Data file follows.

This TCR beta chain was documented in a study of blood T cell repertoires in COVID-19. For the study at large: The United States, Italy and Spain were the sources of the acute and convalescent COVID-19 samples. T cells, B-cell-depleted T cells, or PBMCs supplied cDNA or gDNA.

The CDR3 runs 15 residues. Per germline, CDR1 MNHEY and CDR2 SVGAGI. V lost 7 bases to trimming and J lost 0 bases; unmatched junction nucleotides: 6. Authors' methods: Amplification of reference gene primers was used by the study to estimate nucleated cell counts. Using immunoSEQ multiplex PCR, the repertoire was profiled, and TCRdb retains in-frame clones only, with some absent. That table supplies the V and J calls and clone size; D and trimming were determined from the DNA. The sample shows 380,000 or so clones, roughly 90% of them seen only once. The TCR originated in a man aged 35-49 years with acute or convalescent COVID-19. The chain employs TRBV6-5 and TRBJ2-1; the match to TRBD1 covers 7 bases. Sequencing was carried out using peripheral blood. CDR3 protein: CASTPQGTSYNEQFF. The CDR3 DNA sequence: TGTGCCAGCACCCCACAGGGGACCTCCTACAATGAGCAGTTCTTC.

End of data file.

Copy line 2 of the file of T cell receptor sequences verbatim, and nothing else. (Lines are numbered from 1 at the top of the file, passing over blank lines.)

The CDR3 runs 15 residues. Per germline, CDR1 MNHEY and CDR2 SVGAGI. V lost 7 bases to trimming and J lost 0 bases; unmatched junction nucleotides: 6. Authors' methods: Amplification of reference gene primers was used by the study to estimate nucleated cell counts. Using immunoSEQ multiplex PCR, the repertoire was profiled, and TCRdb retains in-frame clones only, with some absent. That table supplies the V and J calls and clone size; D and trimming were determined from the DNA. The sample shows 380,000 or so clones, roughly 90% of them seen only once. The TCR originated in a man aged 35-49 years with acute or convalescent COVID-19. The chain employs TRBV6-5 and TRBJ2-1; the match to TRBD1 covers 7 bases. Sequencing was carried out using peripheral blood. CDR3 protein: CASTPQGTSYNEQFF. The CDR3 DNA sequence: TGTGCCAGCACCCCACAGGGGACCTCCTACAATGAGCAGTTCTTC.